Vladimir Putin has made clear his take on the sovereignty of cryptocurrencies. "Russia cannot have its own cryptocurrency inherently, just like no other [country] can have its cryptocurrency," said the Russian head of state during an hours-long annual question-and-answer session with the Russian citizenry. "This is because when we are talking about cryptocurrency, this is what goes beyond national borders."
Putin went on to say, "The Central Bank believes that cryptocurrencies cannot be means of payments and settlements, cannot be means of hoarding, and are not secured by anything." He went on to express Russia's cautious approach to cryptocurrencies.
The so-called "Direct Line" Q&A session is held every year, and several reputable organizations claim the questions posed during the Direct Line are curated beforehand. Even so, President Putin is correct that to constrain a cryptocurrency to a single nation is likely impossible, echoing regulatory concerns being explored by the G20 and European Union.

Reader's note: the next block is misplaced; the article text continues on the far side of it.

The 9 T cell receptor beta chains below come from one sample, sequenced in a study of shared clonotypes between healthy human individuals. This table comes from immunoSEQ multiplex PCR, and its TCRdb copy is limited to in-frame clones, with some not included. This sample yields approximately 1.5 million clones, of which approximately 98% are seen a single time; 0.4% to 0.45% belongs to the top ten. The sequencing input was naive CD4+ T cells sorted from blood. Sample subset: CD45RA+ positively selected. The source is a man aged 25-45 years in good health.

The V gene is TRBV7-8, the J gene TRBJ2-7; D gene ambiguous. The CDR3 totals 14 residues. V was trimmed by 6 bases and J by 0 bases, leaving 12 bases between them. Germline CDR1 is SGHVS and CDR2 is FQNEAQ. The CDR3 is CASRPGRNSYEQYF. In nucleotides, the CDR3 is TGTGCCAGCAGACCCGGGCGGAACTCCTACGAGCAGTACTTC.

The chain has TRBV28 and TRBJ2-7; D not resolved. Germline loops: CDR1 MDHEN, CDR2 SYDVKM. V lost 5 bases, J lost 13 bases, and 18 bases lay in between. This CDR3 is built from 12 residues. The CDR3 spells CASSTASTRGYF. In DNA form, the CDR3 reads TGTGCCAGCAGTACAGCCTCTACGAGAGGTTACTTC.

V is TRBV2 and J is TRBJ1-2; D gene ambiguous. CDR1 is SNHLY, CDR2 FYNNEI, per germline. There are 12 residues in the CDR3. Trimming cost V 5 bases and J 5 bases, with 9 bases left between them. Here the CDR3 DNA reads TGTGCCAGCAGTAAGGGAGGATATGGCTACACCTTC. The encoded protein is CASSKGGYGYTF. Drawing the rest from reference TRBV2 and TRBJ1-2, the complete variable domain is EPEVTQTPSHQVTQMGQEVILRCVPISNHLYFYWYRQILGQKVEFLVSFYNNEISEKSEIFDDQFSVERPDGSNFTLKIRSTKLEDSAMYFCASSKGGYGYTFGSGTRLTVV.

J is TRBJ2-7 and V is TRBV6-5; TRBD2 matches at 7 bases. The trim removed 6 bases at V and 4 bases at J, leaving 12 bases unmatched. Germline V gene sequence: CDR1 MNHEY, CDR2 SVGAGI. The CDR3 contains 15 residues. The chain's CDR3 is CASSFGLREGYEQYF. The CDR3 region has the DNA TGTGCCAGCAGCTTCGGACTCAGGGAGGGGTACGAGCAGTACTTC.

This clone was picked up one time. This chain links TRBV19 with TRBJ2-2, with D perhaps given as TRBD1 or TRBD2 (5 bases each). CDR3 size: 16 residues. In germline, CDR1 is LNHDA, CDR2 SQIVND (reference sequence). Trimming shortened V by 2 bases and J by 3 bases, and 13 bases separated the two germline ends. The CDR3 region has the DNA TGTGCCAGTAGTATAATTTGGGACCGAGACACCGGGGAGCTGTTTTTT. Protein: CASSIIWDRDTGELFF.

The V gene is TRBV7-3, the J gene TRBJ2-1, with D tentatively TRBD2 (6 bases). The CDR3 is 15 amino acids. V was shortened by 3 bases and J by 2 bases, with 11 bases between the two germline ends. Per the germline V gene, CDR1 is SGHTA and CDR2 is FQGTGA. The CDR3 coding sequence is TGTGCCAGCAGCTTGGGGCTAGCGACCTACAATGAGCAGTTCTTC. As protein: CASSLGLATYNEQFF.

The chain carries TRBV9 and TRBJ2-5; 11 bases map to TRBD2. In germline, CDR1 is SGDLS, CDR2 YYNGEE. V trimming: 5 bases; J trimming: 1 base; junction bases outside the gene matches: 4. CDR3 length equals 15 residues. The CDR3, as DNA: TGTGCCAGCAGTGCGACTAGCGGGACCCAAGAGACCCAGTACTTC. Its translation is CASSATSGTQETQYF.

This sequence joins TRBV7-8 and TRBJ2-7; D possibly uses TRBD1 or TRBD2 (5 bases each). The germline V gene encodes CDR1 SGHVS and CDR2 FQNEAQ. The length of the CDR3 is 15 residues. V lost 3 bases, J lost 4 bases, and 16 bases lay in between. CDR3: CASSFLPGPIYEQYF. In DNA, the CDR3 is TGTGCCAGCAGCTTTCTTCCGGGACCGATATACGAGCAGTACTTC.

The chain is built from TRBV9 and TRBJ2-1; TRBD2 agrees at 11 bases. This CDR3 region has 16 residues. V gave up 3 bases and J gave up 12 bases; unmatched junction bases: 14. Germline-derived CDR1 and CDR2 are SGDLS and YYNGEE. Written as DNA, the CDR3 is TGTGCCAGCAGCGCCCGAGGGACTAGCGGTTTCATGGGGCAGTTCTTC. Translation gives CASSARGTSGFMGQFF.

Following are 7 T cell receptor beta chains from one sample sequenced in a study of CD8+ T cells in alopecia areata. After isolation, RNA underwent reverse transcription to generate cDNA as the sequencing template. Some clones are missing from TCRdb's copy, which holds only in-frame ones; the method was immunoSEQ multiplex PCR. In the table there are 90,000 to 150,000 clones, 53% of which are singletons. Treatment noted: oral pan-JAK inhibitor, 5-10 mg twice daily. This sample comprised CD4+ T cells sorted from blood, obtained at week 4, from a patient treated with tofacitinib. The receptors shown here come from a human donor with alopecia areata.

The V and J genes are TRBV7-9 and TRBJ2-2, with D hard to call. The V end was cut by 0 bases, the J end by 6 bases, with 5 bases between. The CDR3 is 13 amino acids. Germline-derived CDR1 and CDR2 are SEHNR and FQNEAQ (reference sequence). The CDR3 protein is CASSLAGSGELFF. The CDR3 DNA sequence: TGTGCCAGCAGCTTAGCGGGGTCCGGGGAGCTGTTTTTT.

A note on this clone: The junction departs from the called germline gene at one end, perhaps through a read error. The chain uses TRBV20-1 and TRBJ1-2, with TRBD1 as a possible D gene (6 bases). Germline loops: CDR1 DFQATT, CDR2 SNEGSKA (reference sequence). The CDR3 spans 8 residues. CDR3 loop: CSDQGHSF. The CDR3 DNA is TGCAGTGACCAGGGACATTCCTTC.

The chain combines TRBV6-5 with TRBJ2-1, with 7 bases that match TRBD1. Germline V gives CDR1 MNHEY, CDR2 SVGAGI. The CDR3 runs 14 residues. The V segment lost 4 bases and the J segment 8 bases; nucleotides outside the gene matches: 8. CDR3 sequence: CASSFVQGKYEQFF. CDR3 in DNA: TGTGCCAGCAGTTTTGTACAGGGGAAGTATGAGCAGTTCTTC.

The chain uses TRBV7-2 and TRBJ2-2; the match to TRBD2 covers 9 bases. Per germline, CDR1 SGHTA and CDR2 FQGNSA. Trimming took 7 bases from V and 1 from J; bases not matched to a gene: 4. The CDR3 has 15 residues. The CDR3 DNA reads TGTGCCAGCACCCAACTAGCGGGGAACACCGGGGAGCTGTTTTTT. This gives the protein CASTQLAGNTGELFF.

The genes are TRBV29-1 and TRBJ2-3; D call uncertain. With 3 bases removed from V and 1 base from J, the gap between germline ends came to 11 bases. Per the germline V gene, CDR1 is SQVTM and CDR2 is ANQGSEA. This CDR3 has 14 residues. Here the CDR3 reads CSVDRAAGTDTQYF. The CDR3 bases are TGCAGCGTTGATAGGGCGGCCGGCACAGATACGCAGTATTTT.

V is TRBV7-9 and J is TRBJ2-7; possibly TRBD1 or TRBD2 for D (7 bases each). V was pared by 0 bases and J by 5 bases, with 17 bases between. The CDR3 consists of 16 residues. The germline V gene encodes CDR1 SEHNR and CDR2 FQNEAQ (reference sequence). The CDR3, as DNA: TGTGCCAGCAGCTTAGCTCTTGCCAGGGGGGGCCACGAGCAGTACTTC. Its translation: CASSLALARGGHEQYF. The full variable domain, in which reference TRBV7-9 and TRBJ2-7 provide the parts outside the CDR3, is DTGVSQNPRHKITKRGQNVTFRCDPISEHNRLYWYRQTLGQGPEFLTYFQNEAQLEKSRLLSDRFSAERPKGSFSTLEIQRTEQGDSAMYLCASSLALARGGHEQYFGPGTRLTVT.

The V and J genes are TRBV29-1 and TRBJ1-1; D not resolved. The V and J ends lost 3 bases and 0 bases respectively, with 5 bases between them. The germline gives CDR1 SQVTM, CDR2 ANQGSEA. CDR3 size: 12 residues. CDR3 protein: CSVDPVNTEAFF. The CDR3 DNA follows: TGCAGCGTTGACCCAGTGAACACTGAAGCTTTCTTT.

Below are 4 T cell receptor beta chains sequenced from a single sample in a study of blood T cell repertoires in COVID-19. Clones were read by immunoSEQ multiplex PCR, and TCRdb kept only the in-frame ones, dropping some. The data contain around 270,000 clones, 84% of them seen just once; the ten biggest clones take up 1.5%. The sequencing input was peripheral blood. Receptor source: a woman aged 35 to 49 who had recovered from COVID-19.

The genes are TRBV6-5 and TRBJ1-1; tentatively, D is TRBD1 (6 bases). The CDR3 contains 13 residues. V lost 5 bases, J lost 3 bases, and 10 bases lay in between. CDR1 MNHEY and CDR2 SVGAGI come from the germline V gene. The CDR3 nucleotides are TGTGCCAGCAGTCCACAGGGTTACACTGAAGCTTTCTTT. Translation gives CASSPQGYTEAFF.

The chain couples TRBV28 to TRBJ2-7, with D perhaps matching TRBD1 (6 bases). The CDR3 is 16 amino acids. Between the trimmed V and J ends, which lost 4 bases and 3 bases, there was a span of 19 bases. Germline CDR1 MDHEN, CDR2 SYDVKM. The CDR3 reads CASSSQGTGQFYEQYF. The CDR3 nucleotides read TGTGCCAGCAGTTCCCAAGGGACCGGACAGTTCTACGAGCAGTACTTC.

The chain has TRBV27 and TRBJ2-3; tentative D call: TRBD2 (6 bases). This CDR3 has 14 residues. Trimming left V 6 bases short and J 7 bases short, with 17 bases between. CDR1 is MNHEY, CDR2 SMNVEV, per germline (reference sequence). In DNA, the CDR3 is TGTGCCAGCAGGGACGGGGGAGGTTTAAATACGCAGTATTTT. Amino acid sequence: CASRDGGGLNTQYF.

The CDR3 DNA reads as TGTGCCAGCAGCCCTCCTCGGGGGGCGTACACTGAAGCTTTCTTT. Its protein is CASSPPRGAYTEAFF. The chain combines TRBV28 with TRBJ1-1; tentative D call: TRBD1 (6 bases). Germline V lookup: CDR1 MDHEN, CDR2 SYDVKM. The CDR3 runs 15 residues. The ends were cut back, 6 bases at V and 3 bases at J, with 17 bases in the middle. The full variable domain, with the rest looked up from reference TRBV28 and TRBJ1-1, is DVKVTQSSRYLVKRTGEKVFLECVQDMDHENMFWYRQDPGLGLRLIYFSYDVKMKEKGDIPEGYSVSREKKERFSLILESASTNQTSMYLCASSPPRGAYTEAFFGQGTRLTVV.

Putin's cryptocurrency commentary treads on statements within a landmark draft law published by the Russian Finance Ministry in late January – which Putin himself requested in October of last year – regarding regulation of the issuance, trade, and storage of cryptocurrencies. It also spells out standards for ICOs.
Speaking from the Moscow Capital Club last October, the Russian minister of communications and mass media, Nikolai Nikiforov, stated that President Putin planned to implement a Russian "cryptoruble" cryptocurrency. Moreover, Russia's central bank and, specifically, its deputy governor, Olga Skorobogatova, have also previously elaborated upon Russian's willingness to develop a national cryptocurrency.
As with every other form of posturing conducted at the international level, issues surrounding distributed ledger technologies and cryptocurrency are better understood by weighing and measuring nations by their actions and not their words.
Translations by Google.